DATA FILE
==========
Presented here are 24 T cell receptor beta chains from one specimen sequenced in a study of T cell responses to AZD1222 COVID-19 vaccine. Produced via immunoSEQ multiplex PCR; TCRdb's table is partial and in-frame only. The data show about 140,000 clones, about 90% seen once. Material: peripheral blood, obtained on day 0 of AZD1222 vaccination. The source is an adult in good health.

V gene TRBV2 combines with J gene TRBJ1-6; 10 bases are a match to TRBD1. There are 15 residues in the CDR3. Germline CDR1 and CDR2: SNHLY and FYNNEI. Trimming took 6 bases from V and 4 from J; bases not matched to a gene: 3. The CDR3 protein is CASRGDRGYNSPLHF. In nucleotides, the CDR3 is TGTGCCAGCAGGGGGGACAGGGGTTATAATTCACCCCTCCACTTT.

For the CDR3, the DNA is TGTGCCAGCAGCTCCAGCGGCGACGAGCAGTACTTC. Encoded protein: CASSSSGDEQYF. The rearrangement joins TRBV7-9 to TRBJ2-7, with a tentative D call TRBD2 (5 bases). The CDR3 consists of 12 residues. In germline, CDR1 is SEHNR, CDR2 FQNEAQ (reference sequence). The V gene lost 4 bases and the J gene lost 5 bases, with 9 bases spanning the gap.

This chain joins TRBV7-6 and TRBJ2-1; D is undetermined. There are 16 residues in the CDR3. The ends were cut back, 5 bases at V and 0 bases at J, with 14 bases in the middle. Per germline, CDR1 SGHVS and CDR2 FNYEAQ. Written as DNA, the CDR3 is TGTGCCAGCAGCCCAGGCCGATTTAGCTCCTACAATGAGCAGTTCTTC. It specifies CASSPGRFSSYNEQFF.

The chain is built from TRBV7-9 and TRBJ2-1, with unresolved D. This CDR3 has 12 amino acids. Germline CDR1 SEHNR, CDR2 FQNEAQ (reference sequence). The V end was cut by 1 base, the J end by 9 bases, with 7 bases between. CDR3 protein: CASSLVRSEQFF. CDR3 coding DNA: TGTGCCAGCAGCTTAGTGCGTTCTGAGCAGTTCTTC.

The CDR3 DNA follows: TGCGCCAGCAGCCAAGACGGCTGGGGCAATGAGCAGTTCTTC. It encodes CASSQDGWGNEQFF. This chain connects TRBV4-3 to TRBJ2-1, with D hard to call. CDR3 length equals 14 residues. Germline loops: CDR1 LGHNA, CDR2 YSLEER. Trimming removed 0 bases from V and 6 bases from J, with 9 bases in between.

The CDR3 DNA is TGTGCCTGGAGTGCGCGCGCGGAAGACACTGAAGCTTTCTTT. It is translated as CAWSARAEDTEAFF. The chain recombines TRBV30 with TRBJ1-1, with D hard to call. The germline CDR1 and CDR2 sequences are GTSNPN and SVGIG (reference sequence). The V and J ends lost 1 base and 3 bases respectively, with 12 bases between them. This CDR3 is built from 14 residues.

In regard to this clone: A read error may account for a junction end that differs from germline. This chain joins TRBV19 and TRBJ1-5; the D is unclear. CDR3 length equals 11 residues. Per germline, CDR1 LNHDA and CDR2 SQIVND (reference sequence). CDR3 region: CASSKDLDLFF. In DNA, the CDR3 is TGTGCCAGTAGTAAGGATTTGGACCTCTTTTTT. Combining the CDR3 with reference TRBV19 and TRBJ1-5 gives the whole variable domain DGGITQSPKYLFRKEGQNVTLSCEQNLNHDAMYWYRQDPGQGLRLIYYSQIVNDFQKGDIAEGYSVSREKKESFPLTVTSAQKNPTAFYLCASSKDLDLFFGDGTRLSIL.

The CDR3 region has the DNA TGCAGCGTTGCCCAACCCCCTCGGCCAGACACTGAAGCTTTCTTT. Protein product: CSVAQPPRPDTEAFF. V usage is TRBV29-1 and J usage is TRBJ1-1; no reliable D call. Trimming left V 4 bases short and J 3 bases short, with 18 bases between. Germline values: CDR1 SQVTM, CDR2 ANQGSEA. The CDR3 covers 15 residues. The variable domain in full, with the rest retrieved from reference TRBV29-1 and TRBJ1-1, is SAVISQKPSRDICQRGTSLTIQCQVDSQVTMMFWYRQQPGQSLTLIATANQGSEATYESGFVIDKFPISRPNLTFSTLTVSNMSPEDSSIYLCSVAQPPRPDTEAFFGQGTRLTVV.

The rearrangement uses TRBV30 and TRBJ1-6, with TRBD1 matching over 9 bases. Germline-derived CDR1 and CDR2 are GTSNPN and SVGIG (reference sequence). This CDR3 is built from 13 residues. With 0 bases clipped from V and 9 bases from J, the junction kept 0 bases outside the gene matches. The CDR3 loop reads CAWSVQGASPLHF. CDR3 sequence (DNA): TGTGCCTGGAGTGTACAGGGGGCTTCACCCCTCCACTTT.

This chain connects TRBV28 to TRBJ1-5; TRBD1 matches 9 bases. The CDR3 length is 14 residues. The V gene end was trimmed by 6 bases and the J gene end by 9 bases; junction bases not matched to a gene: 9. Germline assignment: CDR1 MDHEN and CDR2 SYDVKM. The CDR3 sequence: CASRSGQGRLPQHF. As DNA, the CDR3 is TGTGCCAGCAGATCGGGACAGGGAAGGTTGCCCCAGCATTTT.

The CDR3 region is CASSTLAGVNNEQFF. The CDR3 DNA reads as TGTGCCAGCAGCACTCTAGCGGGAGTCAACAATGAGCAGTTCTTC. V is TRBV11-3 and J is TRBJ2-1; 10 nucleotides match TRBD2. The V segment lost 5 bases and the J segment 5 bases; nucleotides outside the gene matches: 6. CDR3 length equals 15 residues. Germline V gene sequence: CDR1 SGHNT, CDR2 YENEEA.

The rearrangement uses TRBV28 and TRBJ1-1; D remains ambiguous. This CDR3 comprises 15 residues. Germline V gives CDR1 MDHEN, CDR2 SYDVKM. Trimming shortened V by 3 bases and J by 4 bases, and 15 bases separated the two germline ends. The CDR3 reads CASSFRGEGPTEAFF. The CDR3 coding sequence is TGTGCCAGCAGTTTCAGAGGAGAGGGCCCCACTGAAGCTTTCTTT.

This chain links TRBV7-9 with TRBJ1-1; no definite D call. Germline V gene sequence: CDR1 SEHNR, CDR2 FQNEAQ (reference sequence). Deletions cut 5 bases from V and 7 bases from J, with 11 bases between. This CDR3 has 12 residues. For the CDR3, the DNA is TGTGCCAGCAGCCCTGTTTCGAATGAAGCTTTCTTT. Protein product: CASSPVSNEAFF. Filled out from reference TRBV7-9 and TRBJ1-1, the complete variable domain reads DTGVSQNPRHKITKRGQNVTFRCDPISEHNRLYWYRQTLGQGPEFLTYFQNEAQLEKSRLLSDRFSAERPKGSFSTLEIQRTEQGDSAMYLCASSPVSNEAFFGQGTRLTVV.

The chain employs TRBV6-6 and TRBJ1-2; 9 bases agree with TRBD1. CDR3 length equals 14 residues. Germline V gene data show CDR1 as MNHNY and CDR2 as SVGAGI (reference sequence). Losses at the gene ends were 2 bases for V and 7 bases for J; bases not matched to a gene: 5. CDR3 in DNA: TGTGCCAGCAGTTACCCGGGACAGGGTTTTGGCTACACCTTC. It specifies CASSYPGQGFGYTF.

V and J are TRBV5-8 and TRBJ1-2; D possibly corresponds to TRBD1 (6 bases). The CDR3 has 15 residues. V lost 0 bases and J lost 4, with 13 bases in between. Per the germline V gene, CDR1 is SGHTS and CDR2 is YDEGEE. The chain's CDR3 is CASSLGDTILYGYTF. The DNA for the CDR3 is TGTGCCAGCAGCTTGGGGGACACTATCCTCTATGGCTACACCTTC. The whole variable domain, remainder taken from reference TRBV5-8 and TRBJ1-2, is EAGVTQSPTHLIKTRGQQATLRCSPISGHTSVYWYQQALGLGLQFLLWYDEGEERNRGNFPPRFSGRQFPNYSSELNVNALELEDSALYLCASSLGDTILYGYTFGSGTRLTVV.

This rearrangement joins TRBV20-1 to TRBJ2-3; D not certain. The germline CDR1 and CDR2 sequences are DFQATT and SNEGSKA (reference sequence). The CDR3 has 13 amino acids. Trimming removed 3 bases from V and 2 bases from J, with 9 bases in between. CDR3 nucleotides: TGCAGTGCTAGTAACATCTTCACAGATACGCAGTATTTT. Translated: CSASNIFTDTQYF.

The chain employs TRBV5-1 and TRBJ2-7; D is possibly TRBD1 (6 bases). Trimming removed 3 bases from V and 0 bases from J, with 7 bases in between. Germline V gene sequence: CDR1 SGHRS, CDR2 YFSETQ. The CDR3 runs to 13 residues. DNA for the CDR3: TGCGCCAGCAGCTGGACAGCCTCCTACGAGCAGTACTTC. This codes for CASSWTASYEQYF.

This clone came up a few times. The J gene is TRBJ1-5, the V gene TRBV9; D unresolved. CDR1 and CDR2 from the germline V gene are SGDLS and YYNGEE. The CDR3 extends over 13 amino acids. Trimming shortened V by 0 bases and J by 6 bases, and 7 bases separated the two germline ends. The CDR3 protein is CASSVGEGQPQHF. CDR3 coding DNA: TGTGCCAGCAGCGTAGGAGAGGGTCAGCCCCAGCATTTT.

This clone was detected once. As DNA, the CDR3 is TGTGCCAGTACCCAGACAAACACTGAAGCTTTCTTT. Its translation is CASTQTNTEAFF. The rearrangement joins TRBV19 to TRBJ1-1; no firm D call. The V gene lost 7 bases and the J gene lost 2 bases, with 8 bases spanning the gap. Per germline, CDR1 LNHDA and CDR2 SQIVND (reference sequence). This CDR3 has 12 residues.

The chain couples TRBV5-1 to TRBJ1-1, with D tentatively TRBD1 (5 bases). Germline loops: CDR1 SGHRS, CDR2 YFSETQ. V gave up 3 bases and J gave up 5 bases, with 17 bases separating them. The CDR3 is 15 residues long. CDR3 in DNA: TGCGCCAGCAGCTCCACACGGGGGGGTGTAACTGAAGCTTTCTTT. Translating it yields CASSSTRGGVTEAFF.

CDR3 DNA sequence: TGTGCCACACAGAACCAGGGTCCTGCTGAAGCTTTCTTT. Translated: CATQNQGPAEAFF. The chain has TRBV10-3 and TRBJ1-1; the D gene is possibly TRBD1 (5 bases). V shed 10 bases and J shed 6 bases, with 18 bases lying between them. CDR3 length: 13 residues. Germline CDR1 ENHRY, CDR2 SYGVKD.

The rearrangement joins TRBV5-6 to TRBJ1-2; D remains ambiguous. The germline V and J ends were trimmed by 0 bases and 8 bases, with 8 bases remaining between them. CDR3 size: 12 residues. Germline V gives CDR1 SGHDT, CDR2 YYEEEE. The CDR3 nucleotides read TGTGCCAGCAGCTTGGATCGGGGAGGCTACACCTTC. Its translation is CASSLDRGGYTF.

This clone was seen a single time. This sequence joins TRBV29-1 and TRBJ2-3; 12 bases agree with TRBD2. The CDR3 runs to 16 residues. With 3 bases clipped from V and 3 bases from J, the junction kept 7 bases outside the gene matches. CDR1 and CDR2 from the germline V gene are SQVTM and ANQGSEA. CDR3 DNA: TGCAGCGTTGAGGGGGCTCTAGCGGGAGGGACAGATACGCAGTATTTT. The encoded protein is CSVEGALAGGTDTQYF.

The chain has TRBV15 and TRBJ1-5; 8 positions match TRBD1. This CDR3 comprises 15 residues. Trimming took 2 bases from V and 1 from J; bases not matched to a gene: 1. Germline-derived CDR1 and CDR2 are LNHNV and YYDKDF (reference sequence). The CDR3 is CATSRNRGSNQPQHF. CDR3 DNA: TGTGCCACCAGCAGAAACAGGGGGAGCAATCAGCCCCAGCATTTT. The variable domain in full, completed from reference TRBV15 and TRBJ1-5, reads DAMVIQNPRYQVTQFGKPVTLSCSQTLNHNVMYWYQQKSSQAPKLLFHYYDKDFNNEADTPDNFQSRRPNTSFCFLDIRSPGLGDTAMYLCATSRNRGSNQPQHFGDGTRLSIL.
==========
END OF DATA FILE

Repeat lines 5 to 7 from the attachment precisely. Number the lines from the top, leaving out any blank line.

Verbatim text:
The chain is built from TRBV7-9 and TRBJ2-1, with unresolved D. This CDR3 has 12 amino acids. Germline CDR1 SEHNR, CDR2 FQNEAQ (reference sequence). The V end was cut by 1 base, the J end by 9 bases, with 7 bases between. CDR3 protein: CASSLVRSEQFF. CDR3 coding DNA: TGTGCCAGCAGCTTAGTGCGTTCTGAGCAGTTCTTC.

The CDR3 DNA follows: TGCGCCAGCAGCCAAGACGGCTGGGGCAATGAGCAGTTCTTC. It encodes CASSQDGWGNEQFF. This chain connects TRBV4-3 to TRBJ2-1, with D hard to call. CDR3 length equals 14 residues. Germline loops: CDR1 LGHNA, CDR2 YSLEER. Trimming removed 0 bases from V and 6 bases from J, with 9 bases in between.

The CDR3 DNA is TGTGCCTGGAGTGCGCGCGCGGAAGACACTGAAGCTTTCTTT. It is translated as CAWSARAEDTEAFF. The chain recombines TRBV30 with TRBJ1-1, with D hard to call. The germline CDR1 and CDR2 sequences are GTSNPN and SVGIG (reference sequence). The V and J ends lost 1 base and 3 bases respectively, with 12 bases between them. This CDR3 is built from 14 residues.